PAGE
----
Keeping older versions of your service active usually means duplicate copies of a lot of code - which have to be maintained in parallel. If your service contract is part of a Web service, you may have to maintain duplicate decoupled contracts on multiple machines or pools - adding to operational costs. To debug problems, you then have to have multiple environments running. When you perform regression tests, you have to regression test all versions. When you fix bugs, you may even be making changes to multiple copies of the service logic code.
In many programming environments, you can't even combine multiple versions of a technical contract. For example, in Java, incompatible versions of the same Java class or Java interface cannot be combined in a JVM without classloader trickery. Similarly, many Web service clients can't easily manage multiple versions of the same XML Schema. Suppose two services share a set of types (for example, in a particular XML Schema), but at different version levels? Without compatibility controls, type versioning, or special mapping, these two services can't be used together at all in the same consumer program.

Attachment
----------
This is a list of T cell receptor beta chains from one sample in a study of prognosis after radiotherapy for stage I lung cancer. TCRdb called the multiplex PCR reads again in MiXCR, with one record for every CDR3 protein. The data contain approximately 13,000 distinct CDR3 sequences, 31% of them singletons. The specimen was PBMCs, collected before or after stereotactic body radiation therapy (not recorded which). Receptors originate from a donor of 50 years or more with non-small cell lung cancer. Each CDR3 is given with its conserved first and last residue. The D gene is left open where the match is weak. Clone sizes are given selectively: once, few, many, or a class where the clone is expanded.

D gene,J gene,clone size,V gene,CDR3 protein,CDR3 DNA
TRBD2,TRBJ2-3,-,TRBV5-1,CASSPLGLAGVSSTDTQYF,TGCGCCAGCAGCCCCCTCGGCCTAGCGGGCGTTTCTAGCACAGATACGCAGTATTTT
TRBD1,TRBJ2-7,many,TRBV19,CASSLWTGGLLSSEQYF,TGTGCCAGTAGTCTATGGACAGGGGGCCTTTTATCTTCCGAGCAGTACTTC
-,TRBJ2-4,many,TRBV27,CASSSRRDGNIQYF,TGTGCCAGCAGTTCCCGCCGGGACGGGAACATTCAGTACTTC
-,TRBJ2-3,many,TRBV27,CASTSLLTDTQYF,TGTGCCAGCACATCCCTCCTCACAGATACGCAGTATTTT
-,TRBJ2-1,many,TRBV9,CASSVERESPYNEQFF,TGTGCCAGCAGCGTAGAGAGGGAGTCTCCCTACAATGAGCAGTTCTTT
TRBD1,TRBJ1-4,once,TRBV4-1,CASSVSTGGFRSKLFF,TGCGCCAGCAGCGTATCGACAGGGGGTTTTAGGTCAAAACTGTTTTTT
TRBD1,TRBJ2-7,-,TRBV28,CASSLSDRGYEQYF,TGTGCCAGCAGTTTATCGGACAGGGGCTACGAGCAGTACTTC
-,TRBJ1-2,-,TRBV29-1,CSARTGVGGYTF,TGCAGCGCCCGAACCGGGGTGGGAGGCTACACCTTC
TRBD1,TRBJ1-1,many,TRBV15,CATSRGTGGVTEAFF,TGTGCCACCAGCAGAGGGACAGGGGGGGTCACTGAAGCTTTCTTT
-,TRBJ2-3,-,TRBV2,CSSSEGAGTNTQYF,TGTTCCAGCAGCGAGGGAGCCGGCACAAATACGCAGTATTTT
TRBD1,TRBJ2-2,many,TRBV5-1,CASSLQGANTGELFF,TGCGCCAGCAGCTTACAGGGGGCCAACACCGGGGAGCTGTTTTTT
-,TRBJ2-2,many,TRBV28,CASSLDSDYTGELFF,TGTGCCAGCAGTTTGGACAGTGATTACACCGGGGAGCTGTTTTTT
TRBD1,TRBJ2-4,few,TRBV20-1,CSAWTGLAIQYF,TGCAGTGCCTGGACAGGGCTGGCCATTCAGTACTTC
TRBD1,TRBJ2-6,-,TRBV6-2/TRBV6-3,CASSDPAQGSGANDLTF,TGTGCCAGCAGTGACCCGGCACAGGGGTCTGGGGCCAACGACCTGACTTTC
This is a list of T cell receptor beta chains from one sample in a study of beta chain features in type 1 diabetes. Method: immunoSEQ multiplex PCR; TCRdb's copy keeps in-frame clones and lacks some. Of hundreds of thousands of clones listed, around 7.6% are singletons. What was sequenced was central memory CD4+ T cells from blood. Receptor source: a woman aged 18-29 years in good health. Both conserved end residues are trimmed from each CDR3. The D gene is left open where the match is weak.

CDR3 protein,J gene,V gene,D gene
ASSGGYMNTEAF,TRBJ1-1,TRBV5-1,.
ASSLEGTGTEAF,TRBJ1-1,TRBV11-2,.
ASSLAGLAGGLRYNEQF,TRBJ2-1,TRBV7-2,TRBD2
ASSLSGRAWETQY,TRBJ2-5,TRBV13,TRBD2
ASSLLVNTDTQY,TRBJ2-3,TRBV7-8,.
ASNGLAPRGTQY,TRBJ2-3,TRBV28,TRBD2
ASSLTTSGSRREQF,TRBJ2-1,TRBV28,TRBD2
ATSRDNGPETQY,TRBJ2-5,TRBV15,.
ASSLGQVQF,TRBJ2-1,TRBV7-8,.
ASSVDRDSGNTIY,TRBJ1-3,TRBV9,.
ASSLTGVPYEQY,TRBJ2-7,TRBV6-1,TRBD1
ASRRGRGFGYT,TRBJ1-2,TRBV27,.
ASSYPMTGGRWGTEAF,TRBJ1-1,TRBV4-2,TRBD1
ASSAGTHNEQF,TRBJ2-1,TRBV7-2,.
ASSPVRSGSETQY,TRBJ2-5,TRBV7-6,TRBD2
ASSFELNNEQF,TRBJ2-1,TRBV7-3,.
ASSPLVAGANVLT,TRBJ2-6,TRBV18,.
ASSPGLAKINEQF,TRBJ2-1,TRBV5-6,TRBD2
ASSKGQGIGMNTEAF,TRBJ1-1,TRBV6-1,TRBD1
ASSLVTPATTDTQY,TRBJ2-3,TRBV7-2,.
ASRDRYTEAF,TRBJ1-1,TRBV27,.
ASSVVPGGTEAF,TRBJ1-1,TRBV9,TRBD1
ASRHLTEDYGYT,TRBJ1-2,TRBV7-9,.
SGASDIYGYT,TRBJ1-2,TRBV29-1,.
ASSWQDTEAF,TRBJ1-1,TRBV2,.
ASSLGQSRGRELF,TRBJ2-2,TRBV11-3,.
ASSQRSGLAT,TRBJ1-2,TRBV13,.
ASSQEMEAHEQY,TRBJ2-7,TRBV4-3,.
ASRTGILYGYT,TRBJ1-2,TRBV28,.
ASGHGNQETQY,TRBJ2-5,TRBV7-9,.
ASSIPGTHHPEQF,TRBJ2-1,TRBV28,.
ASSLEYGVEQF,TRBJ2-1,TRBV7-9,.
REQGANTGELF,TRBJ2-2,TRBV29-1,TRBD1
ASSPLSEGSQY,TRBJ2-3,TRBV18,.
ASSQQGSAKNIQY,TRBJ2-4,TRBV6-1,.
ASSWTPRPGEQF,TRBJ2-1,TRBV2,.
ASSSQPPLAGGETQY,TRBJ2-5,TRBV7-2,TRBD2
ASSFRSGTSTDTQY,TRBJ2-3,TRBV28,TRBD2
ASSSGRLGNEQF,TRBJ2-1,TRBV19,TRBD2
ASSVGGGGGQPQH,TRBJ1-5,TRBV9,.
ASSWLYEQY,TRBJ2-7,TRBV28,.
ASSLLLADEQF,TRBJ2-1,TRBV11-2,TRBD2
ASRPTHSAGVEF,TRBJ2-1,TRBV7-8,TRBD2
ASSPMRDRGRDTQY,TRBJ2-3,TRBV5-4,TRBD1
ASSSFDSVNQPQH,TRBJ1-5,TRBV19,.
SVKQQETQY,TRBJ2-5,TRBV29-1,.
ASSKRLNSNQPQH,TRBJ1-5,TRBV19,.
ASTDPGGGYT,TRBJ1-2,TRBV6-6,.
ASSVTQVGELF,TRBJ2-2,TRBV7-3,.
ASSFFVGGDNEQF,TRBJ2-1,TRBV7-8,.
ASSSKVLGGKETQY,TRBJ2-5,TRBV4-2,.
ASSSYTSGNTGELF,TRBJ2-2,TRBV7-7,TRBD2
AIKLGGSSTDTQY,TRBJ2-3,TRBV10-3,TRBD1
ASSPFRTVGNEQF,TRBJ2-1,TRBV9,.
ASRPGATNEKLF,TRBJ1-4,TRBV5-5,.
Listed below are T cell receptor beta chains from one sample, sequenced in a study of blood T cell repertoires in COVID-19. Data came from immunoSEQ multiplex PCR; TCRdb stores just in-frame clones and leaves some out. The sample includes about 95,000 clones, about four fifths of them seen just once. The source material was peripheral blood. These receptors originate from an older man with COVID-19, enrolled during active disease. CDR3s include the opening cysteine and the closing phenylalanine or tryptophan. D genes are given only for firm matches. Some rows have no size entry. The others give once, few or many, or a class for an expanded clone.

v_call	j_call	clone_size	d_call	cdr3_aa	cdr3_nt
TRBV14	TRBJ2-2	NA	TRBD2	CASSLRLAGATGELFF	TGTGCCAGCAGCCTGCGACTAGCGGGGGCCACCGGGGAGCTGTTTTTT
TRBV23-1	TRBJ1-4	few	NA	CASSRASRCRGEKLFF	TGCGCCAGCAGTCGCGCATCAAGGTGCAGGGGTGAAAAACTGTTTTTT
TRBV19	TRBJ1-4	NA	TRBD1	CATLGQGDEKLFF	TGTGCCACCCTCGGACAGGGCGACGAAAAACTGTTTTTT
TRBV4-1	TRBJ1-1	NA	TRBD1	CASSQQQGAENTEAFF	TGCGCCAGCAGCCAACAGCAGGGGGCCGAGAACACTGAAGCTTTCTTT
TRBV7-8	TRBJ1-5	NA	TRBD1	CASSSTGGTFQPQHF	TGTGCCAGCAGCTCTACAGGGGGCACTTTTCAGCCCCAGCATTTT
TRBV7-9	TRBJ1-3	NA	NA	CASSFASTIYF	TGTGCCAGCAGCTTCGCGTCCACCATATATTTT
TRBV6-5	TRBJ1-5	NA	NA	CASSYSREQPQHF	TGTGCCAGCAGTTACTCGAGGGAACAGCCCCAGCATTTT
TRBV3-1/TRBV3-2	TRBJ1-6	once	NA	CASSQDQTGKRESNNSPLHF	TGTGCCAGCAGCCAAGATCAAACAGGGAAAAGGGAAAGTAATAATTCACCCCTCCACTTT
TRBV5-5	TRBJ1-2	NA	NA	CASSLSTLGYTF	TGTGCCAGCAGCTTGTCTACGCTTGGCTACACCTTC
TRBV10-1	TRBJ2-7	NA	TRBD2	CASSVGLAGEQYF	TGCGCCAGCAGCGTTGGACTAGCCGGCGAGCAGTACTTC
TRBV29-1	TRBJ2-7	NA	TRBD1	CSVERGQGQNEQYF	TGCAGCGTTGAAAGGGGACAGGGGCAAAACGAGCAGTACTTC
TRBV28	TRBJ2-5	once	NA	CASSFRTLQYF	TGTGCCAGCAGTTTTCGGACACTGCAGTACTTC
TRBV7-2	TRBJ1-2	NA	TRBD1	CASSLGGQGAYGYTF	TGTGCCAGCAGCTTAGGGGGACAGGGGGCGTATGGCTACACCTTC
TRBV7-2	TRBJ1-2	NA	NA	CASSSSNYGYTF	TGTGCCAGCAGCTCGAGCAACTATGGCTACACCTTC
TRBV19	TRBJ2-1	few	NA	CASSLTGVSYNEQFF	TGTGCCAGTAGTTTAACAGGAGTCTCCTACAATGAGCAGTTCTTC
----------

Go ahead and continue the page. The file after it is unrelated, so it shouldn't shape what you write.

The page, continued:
The more different instances of services we combine together, the more complicated the compatibility matching game gets:

Suppose two products depend on different versions of your product interface. No one can directly combine these two products.
Suppose version 3 of your product, B, depends on version 2 of product C. One of your users, A, depends on version 3 of your product, but version 1 of product C. The combination doesn't work and you are all out of luck.

To address compatibility breaks, you may have to distributed multiple versions of your service contract, and maintain compatibility matrixes of all the products you are associated with. Then, your regression tests and potential debug environments expand "combinatorially."

Basic Compatibility Rules

In the Internet era, we have had a chance to think about the backwards compatibility of distributed systems. During the development of Web architecture, some simple principles were gradually codified in various standards, most notably the "must-ignore" rule of HTTP and HTML [REF-1]. The blogosphere has further developed this into an informal mathematical theory [REF-2] and some practical guidelines for use in the XML and Web services world [REF-3].

The essential formula for ensuring technical contract compatibility is a set of expectations of both service providers and service consumers: